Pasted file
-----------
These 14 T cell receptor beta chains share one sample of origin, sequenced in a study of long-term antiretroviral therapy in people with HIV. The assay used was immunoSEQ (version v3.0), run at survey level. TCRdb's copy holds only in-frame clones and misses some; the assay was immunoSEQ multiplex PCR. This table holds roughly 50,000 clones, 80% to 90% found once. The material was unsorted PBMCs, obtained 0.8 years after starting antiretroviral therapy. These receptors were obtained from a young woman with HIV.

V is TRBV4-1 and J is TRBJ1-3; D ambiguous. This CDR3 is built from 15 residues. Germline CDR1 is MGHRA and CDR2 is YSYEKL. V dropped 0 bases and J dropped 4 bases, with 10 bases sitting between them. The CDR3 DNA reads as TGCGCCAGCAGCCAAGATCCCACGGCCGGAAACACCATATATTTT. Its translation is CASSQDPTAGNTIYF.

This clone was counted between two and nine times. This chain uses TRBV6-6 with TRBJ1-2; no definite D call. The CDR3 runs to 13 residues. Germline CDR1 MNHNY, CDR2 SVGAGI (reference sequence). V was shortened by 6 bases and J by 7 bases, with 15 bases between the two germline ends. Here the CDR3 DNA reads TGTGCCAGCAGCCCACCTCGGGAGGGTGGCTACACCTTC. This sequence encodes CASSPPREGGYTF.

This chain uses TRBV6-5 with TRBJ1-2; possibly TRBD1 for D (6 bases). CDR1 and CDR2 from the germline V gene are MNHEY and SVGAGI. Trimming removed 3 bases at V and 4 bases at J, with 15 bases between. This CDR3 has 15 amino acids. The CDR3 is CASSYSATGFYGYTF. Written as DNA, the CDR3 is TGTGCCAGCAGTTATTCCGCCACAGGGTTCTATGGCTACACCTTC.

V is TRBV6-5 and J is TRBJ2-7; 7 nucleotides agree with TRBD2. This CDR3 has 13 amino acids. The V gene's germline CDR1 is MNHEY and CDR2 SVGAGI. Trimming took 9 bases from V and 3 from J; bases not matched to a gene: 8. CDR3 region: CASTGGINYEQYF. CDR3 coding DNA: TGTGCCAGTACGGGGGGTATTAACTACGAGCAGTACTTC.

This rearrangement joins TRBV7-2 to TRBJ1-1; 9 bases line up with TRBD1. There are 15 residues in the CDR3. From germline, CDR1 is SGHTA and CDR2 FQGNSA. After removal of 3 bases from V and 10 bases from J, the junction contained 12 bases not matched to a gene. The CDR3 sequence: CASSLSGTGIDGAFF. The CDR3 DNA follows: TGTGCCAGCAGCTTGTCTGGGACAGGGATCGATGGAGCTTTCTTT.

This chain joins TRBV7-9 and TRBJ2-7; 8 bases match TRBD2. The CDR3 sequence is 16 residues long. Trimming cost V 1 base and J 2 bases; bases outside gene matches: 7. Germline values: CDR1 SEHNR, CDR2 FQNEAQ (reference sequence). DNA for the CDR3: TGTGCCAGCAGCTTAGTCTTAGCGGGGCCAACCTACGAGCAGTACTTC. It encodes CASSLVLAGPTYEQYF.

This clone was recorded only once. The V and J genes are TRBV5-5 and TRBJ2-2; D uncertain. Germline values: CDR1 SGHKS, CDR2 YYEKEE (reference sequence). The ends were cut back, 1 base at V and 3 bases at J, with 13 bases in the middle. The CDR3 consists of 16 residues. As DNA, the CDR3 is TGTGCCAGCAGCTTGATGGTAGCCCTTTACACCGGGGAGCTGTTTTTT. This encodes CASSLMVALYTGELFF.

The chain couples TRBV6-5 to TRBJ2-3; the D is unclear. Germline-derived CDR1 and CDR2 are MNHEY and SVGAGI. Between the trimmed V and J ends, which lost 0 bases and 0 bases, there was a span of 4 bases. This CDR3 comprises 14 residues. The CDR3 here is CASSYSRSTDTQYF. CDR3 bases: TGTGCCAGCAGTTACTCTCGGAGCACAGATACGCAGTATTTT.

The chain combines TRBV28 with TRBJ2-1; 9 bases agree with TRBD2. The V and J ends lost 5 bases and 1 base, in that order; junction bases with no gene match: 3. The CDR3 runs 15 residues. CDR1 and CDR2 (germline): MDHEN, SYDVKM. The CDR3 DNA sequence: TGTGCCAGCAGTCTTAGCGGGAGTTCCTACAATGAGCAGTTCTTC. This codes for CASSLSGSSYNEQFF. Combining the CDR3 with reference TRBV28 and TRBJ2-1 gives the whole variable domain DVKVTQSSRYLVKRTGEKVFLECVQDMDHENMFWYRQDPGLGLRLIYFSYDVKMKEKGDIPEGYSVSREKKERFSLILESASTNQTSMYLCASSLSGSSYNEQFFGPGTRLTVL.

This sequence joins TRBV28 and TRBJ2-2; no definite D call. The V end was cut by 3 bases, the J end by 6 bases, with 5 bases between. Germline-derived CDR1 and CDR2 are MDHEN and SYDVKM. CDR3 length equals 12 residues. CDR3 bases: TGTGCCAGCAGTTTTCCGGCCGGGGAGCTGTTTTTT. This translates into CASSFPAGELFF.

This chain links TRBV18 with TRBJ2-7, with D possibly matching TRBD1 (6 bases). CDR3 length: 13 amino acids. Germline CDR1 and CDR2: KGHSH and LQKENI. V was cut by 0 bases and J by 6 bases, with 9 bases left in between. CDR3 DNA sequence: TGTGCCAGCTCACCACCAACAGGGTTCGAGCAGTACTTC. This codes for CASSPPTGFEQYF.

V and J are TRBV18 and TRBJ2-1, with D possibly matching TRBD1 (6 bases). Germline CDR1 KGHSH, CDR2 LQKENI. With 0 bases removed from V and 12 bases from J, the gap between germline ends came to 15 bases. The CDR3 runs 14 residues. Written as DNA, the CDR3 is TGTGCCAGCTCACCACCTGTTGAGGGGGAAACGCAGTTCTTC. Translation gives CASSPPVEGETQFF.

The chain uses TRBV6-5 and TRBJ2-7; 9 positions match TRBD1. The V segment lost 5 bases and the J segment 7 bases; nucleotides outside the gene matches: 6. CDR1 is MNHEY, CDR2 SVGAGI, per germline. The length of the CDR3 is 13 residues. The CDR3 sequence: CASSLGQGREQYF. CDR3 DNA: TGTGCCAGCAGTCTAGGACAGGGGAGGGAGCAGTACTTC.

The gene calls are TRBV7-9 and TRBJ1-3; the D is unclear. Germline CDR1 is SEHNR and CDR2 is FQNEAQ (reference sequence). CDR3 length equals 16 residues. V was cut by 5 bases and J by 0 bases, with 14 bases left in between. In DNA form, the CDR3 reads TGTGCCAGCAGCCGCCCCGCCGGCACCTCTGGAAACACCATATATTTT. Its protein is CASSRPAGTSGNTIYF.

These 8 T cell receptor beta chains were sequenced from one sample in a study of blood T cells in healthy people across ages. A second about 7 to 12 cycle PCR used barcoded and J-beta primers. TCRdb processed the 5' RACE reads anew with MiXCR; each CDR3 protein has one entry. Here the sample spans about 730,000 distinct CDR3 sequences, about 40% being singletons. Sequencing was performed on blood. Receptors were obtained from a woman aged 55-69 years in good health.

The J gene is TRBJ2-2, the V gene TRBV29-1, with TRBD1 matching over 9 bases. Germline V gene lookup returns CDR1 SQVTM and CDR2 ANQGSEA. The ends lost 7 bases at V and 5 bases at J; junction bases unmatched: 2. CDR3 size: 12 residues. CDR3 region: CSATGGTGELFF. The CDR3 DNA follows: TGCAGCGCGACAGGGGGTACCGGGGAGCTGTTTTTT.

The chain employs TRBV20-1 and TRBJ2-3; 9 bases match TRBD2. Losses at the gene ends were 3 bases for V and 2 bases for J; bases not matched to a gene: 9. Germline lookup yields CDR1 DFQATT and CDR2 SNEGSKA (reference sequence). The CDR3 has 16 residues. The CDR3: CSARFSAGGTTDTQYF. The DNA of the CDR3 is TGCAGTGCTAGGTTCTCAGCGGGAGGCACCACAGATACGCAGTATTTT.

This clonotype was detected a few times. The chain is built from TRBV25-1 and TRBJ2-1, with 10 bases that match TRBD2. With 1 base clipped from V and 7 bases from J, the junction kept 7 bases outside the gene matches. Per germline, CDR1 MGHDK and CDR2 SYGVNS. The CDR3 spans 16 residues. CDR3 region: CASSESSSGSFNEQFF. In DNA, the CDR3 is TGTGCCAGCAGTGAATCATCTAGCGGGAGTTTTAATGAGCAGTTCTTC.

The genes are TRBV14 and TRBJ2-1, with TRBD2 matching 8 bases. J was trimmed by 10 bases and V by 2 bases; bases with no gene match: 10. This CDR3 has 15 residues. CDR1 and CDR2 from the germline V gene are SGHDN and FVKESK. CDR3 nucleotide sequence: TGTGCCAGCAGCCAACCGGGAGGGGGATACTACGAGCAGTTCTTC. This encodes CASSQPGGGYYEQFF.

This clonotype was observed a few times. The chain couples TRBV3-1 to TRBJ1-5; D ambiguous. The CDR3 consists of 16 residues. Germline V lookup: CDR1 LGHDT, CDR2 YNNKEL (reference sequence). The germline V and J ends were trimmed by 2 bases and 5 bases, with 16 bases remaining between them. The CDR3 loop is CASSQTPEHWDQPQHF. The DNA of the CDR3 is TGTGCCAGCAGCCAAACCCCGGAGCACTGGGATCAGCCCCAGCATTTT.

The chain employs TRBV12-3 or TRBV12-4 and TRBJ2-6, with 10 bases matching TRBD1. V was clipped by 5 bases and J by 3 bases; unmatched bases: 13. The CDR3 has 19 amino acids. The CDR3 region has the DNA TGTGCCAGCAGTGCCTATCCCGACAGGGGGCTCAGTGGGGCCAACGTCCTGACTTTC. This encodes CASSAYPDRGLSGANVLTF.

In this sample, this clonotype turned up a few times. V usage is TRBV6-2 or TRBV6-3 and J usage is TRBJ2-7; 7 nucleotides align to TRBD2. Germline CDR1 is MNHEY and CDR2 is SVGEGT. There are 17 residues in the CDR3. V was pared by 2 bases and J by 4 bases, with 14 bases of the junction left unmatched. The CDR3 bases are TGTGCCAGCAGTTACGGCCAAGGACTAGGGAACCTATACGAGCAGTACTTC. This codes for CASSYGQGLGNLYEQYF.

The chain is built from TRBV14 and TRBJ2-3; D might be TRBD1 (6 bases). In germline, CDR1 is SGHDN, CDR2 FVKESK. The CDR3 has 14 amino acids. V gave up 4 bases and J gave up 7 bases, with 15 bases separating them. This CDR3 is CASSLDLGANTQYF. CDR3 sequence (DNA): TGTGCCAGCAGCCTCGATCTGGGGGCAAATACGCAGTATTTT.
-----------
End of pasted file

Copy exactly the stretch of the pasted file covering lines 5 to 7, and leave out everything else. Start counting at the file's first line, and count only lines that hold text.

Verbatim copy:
V is TRBV6-5 and J is TRBJ2-7; 7 nucleotides agree with TRBD2. This CDR3 has 13 amino acids. The V gene's germline CDR1 is MNHEY and CDR2 SVGAGI. Trimming took 9 bases from V and 3 from J; bases not matched to a gene: 8. CDR3 region: CASTGGINYEQYF. CDR3 coding DNA: TGTGCCAGTACGGGGGGTATTAACTACGAGCAGTACTTC.

This rearrangement joins TRBV7-2 to TRBJ1-1; 9 bases line up with TRBD1. There are 15 residues in the CDR3. From germline, CDR1 is SGHTA and CDR2 FQGNSA. After removal of 3 bases from V and 10 bases from J, the junction contained 12 bases not matched to a gene. The CDR3 sequence: CASSLSGTGIDGAFF. The CDR3 DNA follows: TGTGCCAGCAGCTTGTCTGGGACAGGGATCGATGGAGCTTTCTTT.

This chain joins TRBV7-9 and TRBJ2-7; 8 bases match TRBD2. The CDR3 sequence is 16 residues long. Trimming cost V 1 base and J 2 bases; bases outside gene matches: 7. Germline values: CDR1 SEHNR, CDR2 FQNEAQ (reference sequence). DNA for the CDR3: TGTGCCAGCAGCTTAGTCTTAGCGGGGCCAACCTACGAGCAGTACTTC. It encodes CASSLVLAGPTYEQYF.